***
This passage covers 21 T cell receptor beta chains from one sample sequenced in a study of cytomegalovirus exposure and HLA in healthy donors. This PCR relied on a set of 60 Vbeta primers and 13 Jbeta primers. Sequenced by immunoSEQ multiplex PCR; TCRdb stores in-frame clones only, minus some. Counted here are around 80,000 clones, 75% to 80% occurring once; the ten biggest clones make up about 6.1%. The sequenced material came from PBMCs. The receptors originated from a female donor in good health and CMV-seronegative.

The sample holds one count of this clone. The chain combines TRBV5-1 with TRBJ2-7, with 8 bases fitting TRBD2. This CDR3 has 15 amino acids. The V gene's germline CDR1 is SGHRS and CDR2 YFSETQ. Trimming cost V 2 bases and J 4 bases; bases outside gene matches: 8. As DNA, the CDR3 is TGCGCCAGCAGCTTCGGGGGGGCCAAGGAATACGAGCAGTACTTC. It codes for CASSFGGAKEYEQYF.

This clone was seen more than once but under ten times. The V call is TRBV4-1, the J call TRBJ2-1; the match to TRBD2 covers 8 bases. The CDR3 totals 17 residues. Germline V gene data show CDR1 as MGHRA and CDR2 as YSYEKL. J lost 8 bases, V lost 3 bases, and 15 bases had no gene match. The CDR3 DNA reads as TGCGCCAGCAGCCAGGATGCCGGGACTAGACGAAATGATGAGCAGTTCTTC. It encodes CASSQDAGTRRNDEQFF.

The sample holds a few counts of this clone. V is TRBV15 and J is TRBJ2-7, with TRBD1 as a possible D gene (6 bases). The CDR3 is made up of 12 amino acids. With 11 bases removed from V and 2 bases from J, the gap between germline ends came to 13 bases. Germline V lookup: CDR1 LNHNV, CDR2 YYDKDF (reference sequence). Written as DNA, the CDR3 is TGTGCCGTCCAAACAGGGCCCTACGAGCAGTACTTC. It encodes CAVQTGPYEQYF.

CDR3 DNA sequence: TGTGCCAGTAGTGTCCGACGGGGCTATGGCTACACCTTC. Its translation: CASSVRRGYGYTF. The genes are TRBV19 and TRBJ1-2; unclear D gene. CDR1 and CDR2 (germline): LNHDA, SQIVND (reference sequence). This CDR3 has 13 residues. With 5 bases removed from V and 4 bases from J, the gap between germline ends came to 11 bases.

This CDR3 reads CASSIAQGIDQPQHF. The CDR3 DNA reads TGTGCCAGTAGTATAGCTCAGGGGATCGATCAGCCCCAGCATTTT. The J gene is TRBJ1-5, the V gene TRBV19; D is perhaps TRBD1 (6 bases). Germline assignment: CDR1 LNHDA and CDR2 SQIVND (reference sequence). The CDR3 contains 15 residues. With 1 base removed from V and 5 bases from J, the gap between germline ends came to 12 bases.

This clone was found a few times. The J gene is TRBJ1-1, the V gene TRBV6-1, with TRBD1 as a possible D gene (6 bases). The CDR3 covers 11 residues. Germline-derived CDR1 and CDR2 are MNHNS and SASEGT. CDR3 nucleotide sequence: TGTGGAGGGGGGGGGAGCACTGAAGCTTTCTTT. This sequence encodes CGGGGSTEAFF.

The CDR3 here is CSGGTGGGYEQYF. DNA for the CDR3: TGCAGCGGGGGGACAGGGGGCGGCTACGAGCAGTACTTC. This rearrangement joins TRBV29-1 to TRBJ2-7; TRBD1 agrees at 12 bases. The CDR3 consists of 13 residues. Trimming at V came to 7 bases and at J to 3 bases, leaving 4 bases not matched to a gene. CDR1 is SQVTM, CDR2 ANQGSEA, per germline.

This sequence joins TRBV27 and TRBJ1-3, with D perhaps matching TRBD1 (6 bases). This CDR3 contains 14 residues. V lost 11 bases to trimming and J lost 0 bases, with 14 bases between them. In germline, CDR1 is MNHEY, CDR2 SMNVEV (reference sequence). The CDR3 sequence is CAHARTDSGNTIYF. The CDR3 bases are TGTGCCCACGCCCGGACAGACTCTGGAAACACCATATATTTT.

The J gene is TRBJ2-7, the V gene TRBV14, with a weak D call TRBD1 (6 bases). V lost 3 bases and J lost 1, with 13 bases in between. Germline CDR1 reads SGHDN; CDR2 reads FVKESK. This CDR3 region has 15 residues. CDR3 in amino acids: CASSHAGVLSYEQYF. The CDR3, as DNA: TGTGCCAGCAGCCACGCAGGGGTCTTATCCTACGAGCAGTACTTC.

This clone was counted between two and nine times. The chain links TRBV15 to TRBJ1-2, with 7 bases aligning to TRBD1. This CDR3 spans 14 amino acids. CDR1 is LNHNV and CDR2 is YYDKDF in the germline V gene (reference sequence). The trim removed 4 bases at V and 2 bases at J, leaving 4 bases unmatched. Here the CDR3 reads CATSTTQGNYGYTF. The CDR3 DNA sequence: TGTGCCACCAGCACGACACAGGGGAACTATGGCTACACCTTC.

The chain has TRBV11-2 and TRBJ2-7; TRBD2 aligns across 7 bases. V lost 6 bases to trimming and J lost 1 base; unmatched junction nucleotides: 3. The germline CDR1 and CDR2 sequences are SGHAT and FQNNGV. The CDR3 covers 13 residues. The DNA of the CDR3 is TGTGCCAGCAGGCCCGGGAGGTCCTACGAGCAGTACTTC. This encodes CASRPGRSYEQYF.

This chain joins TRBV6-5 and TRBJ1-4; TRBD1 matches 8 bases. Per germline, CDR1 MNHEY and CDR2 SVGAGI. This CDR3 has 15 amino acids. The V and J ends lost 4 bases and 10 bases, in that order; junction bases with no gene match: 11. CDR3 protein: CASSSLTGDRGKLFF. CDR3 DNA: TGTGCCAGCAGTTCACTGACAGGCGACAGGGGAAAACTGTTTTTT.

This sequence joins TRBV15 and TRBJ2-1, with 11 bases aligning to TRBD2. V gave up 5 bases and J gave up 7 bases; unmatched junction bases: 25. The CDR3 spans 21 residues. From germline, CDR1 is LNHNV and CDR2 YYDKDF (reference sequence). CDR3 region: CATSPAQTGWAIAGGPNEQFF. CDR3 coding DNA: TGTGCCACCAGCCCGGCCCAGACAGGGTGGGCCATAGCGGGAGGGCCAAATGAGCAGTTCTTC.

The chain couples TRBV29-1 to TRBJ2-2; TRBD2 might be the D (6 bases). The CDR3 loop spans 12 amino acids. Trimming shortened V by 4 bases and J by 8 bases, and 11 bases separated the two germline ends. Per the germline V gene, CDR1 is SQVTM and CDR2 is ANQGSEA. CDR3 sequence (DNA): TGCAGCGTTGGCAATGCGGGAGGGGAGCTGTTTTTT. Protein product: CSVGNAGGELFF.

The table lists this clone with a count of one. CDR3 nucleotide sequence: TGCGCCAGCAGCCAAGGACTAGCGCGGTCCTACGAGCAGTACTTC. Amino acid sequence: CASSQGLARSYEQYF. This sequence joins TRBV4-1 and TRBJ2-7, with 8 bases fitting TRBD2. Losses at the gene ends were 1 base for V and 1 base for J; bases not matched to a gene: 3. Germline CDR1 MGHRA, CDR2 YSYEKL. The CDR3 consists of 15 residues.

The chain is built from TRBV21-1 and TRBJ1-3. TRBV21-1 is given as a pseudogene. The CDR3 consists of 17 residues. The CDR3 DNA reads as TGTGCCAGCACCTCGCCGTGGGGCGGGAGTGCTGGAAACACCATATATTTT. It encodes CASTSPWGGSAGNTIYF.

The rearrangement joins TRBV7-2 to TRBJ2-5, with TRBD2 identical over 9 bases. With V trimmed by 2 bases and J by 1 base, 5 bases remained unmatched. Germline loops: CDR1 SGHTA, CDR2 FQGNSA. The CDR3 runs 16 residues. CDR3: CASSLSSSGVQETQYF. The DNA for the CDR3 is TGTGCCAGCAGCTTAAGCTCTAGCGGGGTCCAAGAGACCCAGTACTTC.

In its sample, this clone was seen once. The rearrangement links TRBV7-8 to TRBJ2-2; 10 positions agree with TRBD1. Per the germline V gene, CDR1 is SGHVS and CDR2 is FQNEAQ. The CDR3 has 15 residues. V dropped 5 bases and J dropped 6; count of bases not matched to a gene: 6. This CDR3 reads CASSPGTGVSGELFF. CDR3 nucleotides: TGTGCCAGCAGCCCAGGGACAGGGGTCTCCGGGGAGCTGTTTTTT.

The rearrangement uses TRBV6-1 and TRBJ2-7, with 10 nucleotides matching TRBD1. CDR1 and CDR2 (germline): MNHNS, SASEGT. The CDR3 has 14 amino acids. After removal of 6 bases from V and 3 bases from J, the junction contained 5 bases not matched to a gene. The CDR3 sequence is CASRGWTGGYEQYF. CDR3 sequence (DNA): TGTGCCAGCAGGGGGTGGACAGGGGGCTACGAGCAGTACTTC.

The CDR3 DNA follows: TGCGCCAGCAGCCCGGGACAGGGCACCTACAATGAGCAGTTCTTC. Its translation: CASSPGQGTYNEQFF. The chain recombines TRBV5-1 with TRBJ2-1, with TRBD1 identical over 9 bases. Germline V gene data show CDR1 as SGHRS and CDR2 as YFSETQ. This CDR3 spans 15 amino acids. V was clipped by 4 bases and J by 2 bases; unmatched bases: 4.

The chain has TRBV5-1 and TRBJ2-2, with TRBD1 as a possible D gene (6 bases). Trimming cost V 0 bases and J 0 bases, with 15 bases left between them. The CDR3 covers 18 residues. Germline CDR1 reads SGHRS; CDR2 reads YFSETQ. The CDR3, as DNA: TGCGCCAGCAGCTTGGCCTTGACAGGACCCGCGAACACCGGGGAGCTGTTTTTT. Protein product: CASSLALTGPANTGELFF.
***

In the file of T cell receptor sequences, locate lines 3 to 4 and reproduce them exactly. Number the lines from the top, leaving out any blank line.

This clone was seen more than once but under ten times. The V call is TRBV4-1, the J call TRBJ2-1; the match to TRBD2 covers 8 bases. The CDR3 totals 17 residues. Germline V gene data show CDR1 as MGHRA and CDR2 as YSYEKL. J lost 8 bases, V lost 3 bases, and 15 bases had no gene match. The CDR3 DNA reads as TGCGCCAGCAGCCAGGATGCCGGGACTAGACGAAATGATGAGCAGTTCTTC. It encodes CASSQDAGTRRNDEQFF.

The sample holds a few counts of this clone. V is TRBV15 and J is TRBJ2-7, with TRBD1 as a possible D gene (6 bases). The CDR3 is made up of 12 amino acids. With 11 bases removed from V and 2 bases from J, the gap between germline ends came to 13 bases. Germline V lookup: CDR1 LNHNV, CDR2 YYDKDF (reference sequence). Written as DNA, the CDR3 is TGTGCCGTCCAAACAGGGCCCTACGAGCAGTACTTC. It encodes CAVQTGPYEQYF.